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Weeknotes 3

  • While we initially recoiled at the adverts for the Junior Bake Off, after reading that it is “the Bake Off we deserve” after this year’s disappointing series, we gave it a go and are now fully converted. Watching the contestants recover from baking disasters and help each other without hesitation is truly joyful in a way the regular series totally failed to be.

  • After my computer noodling last week, I decided to write up in detail how to use a Raspberry Pi for Time Machine and how to script Photos for macOS with JavaScript. It was good to write something in-depth again, especially for the first post as I wanted to ensure every step was both necessary and justified which was especially tricky given the rather opaque configuration necessary for Avahi.

  • Long-time host of the London Ruby User Group Skills Matter recently went into administration and their recordings of previous talks have sadly been disappearing from the internet. Among them, the video of my March 2015 talk “Exploring #to_proc seems to have been been removed. Another day, another reason to think about the 21-year old “Cool URIs don’t change”.

  • Having said that, I changed the format of permalinks on this site to drop the .html extension from the URLs. Thankfully, there’s a redirection plugin for Jekyll to keep old links working.

  • Tom Stuart shared the following logic puzzle on the London Computation Club Slack:

    Which answer in this list is the correct answer to this question?

    1. All of the below.
    2. None of the below.
    3. All of the above.
    4. One of the above.
    5. None of the above.
    6. None of the above.

    I thought this would be an excellent opportunity to use Chris Patuzzo’s Sentient programming language to solve it:

    bool answer1, answer2, answer3, answer4, answer5, answer6;
    
    # 1. All of the below.
    invariant answer1 == [answer2, answer3, answer4, answer5, answer6].all?(*self);
    
    # 2. None of the below.
    invariant answer2 == [answer3, answer4, answer5, answer6].none?(*self);
    
    # 3. All of the above.
    invariant answer3 == [answer1, answer2].all?(*self);
    
    # 4. One of the above.
    invariant answer4 == [answer1, answer2, answer3].one?(*self);
    
    # 5. None of the above.
    invariant answer5 == [answer1, answer2, answer3, answer4].none?(*self);
    
    # 6. None of the above.
    invariant answer6 == [answer1, answer2, answer3, answer4, answer5].none?(*self);
    
    expose answer1, answer2, answer3, answer4, answer5, answer6;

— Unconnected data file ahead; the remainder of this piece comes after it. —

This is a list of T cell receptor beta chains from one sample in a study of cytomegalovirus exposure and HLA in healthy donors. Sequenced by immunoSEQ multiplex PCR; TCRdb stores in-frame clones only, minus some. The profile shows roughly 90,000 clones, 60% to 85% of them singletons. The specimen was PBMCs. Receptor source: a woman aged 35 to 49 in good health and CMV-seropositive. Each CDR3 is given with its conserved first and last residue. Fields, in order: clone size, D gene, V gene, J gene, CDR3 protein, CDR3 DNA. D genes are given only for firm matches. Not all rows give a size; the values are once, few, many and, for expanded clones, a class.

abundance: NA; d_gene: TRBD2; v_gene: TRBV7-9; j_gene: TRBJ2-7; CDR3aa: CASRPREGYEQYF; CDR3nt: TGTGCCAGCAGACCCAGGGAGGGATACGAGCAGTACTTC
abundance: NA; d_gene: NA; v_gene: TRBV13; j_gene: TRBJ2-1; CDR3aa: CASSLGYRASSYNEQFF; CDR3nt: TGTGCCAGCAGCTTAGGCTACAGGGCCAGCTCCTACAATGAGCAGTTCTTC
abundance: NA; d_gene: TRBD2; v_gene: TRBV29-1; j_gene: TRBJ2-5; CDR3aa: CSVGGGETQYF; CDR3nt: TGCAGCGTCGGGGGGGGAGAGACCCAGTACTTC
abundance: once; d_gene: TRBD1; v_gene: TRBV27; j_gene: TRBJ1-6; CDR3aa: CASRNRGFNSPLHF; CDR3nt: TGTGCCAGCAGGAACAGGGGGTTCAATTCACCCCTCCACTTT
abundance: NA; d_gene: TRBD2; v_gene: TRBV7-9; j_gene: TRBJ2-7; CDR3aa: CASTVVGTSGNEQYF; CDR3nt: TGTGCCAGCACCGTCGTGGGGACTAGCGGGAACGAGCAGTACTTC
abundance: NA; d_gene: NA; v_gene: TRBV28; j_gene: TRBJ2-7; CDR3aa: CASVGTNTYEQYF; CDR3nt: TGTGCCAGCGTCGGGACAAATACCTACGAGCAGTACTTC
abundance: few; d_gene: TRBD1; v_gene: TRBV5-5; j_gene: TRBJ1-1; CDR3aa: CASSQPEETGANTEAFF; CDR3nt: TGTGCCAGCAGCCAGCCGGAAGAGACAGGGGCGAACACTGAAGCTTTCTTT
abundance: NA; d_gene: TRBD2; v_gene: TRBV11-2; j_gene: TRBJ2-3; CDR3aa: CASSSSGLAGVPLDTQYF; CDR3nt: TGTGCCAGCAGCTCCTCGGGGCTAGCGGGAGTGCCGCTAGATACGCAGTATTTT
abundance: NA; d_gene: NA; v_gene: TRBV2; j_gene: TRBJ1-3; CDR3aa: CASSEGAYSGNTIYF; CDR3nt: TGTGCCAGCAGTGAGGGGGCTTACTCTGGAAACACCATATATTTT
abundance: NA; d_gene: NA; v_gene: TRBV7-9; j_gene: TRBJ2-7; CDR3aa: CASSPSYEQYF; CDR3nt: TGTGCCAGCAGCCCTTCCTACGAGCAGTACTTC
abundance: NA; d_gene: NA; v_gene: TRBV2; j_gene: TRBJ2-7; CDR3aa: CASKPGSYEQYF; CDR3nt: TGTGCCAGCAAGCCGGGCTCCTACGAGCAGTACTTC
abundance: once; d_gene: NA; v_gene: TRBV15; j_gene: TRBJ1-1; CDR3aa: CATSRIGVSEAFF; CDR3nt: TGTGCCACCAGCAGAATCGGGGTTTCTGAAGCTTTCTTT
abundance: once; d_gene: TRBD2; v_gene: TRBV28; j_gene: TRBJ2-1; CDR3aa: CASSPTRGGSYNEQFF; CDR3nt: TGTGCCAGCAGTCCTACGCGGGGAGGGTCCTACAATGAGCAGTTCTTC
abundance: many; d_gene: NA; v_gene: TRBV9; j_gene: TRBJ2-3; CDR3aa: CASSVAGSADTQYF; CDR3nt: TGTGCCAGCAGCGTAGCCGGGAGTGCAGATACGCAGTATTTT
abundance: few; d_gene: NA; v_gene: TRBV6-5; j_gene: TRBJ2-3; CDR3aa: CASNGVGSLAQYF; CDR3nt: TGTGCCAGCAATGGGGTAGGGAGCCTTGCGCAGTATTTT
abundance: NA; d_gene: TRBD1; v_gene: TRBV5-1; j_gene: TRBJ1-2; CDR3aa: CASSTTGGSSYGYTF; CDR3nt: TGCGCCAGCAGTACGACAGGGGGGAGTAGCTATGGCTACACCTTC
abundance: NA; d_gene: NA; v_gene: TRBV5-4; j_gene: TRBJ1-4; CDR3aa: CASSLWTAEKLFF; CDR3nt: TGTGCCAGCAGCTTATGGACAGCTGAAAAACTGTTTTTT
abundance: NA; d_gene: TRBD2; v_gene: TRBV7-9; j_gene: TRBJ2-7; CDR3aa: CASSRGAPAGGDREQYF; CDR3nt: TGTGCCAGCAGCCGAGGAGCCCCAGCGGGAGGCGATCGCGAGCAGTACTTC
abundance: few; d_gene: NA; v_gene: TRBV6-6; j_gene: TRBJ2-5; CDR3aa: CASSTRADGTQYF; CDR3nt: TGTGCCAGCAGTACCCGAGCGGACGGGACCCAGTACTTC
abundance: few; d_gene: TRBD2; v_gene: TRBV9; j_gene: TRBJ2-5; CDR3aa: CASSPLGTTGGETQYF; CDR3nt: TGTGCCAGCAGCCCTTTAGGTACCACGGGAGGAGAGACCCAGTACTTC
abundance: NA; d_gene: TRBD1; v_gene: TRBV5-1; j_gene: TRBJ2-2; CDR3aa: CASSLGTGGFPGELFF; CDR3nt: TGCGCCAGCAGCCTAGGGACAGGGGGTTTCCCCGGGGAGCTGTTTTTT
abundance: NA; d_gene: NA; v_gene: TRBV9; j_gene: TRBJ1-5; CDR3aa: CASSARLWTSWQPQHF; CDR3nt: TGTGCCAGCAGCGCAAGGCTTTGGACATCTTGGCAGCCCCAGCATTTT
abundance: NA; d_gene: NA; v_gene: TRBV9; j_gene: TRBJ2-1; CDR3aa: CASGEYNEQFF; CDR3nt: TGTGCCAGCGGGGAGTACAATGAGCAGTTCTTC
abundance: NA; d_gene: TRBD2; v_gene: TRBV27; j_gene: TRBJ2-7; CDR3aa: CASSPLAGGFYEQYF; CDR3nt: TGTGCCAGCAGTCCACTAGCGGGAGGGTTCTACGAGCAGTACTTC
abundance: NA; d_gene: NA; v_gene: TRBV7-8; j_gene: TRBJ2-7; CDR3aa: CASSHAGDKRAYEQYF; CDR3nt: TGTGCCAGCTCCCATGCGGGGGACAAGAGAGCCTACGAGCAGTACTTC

Which returned a single answer: number 5!

    $ sentient --number 0 answers.snt
    {"answer1":false,"answer2":false,"answer3":false,"answer4":false,"answer5":true,"answer6":false}
    {}
    

    The story of Sentient is a great one and is told excellently by Chris and Tom in episode 4 of “Why Are Computers”.

  • A blog post circulated this week about solving puzzles with Amb so I thought I’d try using an ambiguous function/operator implementation in Ruby to solve the logic puzzle as well:

    require 'amb'
    
    A = Class.new { include Amb }.new
    
    answer1 = A.choose(true, false)
    answer2 = A.choose(true, false)
    answer3 = A.choose(true, false)
    answer4 = A.choose(true, false)
    answer5 = A.choose(true, false)
    answer6 = A.choose(true, false)
    
    # 1. All of the below.
    A.assert answer1 == [answer2, answer3, answer4, answer5, answer6].all?
    
    # 2. None of the below.
    A.assert answer2 == [answer3, answer4, answer5, answer6].none?
    
    # 3. All of the above.
    A.assert answer3 == [answer1, answer2].all?
    
    # 4. One of the above.
    A.assert answer4 == [answer1, answer2, answer3].one?
    
    # 5. None of the above.
    A.assert answer5 == [answer1, answer2, answer3, answer4].none?
    
    # 6. None of the above.
    A.assert answer6 == [answer1, answer2, answer3, answer4, answer5].none?
    
    puts "Answer 1: #{answer1}"
    puts "Answer 2: #{answer2}"
    puts "Answer 3: #{answer3}"
    puts "Answer 4: #{answer4}"
    puts "Answer 5: #{answer5}"
    puts "Answer 6: #{answer6}"
    

    And it returned the same answer!

    $ ruby answers.rb
    Answer 1: false
    Answer 2: false
    Answer 3: false
    Answer 4: false
    Answer 5: true
    Answer 6: false
    
  • A friend bought C a lovely toy firefly which constantly reminds me of the butterfly from Don’t Hug Me I’m Scared 3 (we’d even taken to calling it “Bertie the Butterfly”). Pesky bee.